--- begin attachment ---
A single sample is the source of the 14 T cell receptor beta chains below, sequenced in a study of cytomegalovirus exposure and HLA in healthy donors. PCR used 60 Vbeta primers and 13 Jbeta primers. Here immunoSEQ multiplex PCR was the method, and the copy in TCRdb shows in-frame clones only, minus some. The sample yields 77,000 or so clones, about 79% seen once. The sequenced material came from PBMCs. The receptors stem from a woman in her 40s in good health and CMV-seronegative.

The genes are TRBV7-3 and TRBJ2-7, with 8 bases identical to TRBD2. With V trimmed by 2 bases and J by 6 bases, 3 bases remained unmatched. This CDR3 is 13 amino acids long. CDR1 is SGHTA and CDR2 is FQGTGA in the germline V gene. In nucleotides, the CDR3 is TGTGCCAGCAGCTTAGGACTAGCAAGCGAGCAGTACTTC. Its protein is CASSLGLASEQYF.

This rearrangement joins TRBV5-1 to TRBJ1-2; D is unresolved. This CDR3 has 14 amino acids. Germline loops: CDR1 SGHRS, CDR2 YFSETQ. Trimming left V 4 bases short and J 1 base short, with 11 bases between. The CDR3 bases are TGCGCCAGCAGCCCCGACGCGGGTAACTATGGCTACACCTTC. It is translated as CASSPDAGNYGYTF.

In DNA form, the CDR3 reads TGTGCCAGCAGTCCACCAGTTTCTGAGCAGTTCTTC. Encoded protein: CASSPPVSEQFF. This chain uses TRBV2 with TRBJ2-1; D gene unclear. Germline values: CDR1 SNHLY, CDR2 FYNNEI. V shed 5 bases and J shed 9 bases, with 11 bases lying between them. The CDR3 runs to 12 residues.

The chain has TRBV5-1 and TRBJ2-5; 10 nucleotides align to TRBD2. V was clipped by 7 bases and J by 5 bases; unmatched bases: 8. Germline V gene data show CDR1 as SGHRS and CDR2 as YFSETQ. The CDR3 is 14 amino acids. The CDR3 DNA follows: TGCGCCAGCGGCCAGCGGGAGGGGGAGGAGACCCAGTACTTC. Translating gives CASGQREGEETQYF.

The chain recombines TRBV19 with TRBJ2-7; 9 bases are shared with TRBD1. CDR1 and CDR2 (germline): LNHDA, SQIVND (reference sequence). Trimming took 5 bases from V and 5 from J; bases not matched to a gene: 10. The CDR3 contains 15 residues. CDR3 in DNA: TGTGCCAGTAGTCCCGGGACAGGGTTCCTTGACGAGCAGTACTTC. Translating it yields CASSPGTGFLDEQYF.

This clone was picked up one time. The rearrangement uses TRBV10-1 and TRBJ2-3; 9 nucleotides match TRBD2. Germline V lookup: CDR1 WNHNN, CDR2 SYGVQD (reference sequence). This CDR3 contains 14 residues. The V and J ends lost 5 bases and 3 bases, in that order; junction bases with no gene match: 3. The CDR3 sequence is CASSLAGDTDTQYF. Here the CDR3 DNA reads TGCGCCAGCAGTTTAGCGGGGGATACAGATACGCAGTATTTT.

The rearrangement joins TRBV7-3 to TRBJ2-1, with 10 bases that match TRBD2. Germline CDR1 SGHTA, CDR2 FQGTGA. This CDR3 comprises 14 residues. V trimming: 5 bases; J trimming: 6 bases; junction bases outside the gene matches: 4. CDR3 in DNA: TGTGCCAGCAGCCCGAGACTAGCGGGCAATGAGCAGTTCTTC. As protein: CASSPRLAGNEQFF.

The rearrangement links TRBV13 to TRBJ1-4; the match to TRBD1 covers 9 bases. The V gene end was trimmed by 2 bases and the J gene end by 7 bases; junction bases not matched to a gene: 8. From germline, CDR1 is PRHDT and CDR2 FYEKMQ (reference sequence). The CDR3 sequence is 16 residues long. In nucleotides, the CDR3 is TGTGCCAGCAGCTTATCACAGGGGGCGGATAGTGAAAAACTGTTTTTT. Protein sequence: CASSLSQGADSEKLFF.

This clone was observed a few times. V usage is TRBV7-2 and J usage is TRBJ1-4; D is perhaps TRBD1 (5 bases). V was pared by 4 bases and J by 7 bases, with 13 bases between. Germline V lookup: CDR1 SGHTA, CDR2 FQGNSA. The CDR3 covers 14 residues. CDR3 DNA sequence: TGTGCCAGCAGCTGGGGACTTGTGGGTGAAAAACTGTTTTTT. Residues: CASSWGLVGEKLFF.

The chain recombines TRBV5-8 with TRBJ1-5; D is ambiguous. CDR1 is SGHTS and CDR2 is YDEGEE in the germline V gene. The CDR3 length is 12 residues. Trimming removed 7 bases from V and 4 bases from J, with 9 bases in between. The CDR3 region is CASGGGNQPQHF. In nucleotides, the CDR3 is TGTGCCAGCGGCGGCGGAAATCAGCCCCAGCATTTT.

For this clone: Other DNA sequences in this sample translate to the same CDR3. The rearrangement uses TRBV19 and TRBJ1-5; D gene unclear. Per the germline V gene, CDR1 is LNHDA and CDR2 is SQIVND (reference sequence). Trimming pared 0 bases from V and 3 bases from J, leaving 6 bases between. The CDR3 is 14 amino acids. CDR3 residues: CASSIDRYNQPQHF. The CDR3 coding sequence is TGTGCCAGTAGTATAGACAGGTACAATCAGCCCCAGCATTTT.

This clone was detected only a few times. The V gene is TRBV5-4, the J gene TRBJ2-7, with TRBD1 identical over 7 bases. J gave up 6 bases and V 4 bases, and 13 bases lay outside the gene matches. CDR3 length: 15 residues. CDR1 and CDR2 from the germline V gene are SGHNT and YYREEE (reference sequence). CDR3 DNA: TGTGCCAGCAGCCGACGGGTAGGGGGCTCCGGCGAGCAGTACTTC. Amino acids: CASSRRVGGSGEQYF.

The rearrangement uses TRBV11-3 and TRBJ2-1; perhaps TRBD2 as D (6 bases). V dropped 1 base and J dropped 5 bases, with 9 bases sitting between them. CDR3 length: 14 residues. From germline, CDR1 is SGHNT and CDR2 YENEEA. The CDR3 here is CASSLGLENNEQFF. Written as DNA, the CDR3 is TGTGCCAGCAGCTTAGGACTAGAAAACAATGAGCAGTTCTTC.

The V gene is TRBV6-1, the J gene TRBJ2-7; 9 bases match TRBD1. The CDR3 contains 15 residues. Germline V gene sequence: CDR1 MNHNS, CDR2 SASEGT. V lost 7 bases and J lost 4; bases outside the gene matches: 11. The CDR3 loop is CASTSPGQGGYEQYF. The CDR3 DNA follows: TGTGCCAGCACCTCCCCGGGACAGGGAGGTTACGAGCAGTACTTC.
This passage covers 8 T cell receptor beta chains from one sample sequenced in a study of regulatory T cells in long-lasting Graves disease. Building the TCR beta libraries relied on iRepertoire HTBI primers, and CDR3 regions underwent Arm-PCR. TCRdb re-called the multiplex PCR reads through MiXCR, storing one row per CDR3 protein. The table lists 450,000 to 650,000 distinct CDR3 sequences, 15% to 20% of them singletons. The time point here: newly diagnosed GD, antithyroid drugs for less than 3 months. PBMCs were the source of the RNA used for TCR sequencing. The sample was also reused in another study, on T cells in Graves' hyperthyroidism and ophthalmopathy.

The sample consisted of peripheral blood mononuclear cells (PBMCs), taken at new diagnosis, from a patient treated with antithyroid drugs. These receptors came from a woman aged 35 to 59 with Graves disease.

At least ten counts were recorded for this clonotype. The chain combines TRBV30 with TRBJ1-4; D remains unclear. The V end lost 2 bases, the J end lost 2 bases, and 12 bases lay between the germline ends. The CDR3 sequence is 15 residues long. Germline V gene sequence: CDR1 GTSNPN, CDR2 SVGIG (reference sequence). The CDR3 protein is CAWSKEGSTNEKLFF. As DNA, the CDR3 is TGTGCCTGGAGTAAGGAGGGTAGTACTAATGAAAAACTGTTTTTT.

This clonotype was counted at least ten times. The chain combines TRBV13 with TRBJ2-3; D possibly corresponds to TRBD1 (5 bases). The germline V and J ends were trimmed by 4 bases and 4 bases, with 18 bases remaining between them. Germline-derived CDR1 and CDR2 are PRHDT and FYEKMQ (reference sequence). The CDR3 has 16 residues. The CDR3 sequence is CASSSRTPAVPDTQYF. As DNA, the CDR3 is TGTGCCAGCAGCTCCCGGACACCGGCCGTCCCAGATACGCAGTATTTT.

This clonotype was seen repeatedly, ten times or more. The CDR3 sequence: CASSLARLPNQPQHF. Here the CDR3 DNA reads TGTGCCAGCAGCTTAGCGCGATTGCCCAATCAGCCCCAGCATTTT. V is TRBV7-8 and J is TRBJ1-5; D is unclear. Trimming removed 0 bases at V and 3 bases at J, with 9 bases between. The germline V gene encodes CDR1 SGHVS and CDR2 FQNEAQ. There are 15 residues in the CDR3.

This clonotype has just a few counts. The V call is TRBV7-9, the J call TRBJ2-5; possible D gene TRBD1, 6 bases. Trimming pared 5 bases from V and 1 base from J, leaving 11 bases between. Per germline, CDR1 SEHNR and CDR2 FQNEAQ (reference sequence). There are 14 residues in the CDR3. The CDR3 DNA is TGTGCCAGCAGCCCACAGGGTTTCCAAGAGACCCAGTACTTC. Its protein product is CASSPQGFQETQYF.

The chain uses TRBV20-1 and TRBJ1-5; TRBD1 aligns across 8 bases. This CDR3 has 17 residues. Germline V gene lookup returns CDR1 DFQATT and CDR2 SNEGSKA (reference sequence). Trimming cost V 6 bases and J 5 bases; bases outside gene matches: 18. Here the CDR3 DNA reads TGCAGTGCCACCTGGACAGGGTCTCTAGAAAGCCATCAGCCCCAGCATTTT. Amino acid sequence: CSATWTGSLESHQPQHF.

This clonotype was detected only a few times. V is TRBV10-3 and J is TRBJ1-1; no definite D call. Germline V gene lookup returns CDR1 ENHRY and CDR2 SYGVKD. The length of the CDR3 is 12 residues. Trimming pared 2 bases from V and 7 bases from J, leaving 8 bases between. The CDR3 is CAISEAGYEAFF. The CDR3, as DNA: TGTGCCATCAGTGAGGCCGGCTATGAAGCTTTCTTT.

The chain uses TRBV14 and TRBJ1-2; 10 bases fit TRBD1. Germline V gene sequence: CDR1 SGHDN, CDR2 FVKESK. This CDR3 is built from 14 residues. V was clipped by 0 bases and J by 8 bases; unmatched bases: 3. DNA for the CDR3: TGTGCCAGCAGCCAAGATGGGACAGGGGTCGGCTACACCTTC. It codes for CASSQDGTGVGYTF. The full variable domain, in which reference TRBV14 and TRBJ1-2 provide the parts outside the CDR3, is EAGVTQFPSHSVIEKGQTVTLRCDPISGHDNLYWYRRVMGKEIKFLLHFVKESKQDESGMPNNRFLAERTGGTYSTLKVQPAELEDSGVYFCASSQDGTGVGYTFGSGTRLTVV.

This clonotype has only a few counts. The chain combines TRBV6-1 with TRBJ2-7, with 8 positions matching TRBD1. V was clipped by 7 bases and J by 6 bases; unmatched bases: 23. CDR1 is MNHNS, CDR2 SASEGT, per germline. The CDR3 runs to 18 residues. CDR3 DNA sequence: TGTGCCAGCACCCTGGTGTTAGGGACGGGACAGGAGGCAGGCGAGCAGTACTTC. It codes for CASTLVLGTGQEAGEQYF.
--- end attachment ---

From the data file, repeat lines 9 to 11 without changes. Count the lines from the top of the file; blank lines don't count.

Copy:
The rearrangement links TRBV13 to TRBJ1-4; the match to TRBD1 covers 9 bases. The V gene end was trimmed by 2 bases and the J gene end by 7 bases; junction bases not matched to a gene: 8. From germline, CDR1 is PRHDT and CDR2 FYEKMQ (reference sequence). The CDR3 sequence is 16 residues long. In nucleotides, the CDR3 is TGTGCCAGCAGCTTATCACAGGGGGCGGATAGTGAAAAACTGTTTTTT. Protein sequence: CASSLSQGADSEKLFF.

This clone was observed a few times. V usage is TRBV7-2 and J usage is TRBJ1-4; D is perhaps TRBD1 (5 bases). V was pared by 4 bases and J by 7 bases, with 13 bases between. Germline V lookup: CDR1 SGHTA, CDR2 FQGNSA. The CDR3 covers 14 residues. CDR3 DNA sequence: TGTGCCAGCAGCTGGGGACTTGTGGGTGAAAAACTGTTTTTT. Residues: CASSWGLVGEKLFF.

The chain recombines TRBV5-8 with TRBJ1-5; D is ambiguous. CDR1 is SGHTS and CDR2 is YDEGEE in the germline V gene. The CDR3 length is 12 residues. Trimming removed 7 bases from V and 4 bases from J, with 9 bases in between. The CDR3 region is CASGGGNQPQHF. In nucleotides, the CDR3 is TGTGCCAGCGGCGGCGGAAATCAGCCCCAGCATTTT.